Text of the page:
8. With a growing number of communities spread across industry, technology, geography and business model, multiplied by the growing number of communication vehicles ranging from 140 character tweets to multi-day major events, Dandelion Marketing will win the day. Another example of a low cost marketing model, the marketer will pervasively engage in hundreds, if not thousands, of conversations every day. Adding value as opposed to selling, and making the right connections without regard to success or failure of each seed will make these marketers stand out on top.

Now, some of the proof points:

The predictions above are not based on fuzzy math or some level of quantum mechanics. They are simply an extension of trends that are already apparent.

The first example is on the technology vertical side – specifically, CRM. Salesforce.com broke this category wide open but quickly was challenged by over 1,000 competitors. Every single vendor in this space has built a differentiated value proposition, based on some of the things I mentioned above such as industry, product scope, price and customer business model as well as about a dozen more points of specialization.

CRM is the first of more than 40 technology categories that will reach multi-billion dollar status and thousands of competitors.

The second example is in the healthcare industry vertical. The buzz over the past few years has centered around Electronic Medical Records (EMR) and the stimulus funding in the United States. We quickly saw 300 viable EMR solutions surface in the US, with hundreds more coming to market each year that further specialize into the hundreds of niches in this highly regulated market.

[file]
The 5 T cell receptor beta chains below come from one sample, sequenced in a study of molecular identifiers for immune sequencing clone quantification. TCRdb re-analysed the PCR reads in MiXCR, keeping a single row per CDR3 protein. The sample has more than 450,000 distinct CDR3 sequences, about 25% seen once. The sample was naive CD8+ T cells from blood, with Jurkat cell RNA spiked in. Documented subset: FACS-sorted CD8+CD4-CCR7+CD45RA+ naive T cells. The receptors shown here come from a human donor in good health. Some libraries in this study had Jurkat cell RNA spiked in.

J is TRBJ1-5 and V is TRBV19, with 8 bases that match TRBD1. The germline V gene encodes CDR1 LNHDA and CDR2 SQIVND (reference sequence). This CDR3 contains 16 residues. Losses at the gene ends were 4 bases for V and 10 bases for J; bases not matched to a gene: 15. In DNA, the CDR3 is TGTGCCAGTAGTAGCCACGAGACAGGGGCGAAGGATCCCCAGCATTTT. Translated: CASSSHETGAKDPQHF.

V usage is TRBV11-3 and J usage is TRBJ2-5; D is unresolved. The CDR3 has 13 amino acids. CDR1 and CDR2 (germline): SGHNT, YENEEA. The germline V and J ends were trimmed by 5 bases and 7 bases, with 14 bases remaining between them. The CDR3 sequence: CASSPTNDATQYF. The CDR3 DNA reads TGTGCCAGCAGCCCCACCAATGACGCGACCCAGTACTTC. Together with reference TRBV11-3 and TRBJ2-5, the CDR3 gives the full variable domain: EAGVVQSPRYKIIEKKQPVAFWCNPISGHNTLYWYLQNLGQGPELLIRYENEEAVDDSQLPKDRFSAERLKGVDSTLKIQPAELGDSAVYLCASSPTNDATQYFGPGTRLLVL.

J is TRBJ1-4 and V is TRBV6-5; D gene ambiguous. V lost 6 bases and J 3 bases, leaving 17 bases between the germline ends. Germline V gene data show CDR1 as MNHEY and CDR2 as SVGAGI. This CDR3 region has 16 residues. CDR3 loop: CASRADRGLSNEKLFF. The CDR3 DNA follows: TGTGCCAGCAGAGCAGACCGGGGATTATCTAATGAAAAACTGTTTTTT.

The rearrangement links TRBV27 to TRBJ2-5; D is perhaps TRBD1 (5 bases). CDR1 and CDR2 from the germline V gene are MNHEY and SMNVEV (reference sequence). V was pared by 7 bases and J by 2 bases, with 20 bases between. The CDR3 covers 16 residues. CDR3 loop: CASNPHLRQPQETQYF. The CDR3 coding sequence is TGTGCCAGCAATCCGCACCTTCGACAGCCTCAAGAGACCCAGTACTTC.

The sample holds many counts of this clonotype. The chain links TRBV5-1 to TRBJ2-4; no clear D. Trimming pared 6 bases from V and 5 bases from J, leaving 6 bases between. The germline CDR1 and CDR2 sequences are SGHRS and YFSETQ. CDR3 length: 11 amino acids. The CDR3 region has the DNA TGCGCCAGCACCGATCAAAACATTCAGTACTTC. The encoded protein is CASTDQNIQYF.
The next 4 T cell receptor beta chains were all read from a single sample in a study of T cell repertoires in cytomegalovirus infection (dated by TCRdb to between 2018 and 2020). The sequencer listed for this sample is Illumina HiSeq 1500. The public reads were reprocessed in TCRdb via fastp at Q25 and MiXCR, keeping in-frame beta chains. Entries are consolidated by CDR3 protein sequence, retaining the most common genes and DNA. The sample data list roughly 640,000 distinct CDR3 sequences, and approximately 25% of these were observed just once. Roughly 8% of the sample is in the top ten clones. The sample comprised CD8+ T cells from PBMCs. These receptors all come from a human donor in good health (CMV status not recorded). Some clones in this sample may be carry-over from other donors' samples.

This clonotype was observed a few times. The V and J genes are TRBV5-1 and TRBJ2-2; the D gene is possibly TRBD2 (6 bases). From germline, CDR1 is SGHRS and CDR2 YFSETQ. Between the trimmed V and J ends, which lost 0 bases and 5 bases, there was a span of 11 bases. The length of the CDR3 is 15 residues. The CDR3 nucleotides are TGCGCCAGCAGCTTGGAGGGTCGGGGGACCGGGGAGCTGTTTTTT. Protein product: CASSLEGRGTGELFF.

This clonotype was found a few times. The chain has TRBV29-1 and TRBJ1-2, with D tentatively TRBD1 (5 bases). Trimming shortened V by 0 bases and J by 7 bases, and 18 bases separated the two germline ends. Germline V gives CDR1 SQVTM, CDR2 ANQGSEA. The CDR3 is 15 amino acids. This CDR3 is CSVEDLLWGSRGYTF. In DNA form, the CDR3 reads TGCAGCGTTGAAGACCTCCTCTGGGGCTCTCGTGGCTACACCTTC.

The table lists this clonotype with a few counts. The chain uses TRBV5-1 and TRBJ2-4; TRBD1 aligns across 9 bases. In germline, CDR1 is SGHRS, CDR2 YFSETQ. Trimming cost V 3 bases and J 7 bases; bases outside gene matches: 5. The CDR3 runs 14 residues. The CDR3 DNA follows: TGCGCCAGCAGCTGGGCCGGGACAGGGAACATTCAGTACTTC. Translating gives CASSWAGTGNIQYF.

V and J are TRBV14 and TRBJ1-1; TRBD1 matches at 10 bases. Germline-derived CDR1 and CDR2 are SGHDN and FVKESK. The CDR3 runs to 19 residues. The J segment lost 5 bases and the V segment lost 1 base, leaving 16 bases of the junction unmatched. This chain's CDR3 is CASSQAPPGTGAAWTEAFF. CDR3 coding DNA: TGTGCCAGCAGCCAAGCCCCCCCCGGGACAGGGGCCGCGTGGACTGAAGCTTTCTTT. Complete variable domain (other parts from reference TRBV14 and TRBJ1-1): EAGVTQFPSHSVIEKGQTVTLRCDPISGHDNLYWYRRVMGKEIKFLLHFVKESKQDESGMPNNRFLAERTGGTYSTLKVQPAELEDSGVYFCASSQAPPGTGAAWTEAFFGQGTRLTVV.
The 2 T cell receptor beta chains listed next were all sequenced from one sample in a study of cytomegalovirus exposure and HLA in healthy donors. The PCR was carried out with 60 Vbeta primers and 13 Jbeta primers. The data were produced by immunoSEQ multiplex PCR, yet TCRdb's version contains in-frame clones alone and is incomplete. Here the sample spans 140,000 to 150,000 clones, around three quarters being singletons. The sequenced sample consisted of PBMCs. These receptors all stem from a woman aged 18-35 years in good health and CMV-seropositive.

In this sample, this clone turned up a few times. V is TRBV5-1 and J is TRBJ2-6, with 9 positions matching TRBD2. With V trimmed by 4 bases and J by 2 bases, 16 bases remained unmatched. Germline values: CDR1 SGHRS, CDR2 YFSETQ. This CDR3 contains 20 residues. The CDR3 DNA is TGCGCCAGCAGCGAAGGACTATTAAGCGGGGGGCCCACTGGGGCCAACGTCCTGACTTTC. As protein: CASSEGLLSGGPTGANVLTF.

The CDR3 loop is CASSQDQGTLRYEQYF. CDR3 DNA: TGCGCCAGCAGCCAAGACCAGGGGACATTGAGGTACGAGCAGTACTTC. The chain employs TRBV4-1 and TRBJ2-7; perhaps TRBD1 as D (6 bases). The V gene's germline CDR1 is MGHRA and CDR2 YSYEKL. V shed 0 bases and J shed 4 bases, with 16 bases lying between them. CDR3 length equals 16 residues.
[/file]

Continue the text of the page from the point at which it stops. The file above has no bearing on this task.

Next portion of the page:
EMR is only one category of medical software, with practice management and all of the specialized tools driving better patient outcomes. It is safe to say that there are thousands of vendors already in this industry and things really get interesting when you start to look at the other 26 major industries.

That is how we start to approach 100,000 Channel vendors – 40 technology verticals (and growing) as well as 27 industry specialties. This does not include language variations, government, or geographic specific applications as well as the consumerization of the workplace that will potentially include thousands of consumer applications being run alongside these business applications (read as Facebook, YouTube, Twitter, etc.)

This inevitability leads to significant opportunity for the Channel. Beyond the obvious vendor management opportunities, the skills to navigate this vast marketplace and provide sage guidance to small and medium businesses will be a core competency in a world with 100,000 vendors.

2 comments:

  1. Jay - great blog post. I couldn't agree more with many of the points you make, but especially 7 - Connectors rule.

    I've observed that with so many messages coming from vendors, VAR's and other Channel Partners tend to ignore the direct messages and instead look to a trusted source - typically peer blogs - for their information. With this in mind, it's important for Vendors to actively become involved in Communities.

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  2. Agreed Social Media is 'Word of Mouth' (the usual source of info on specialist aps) writ large.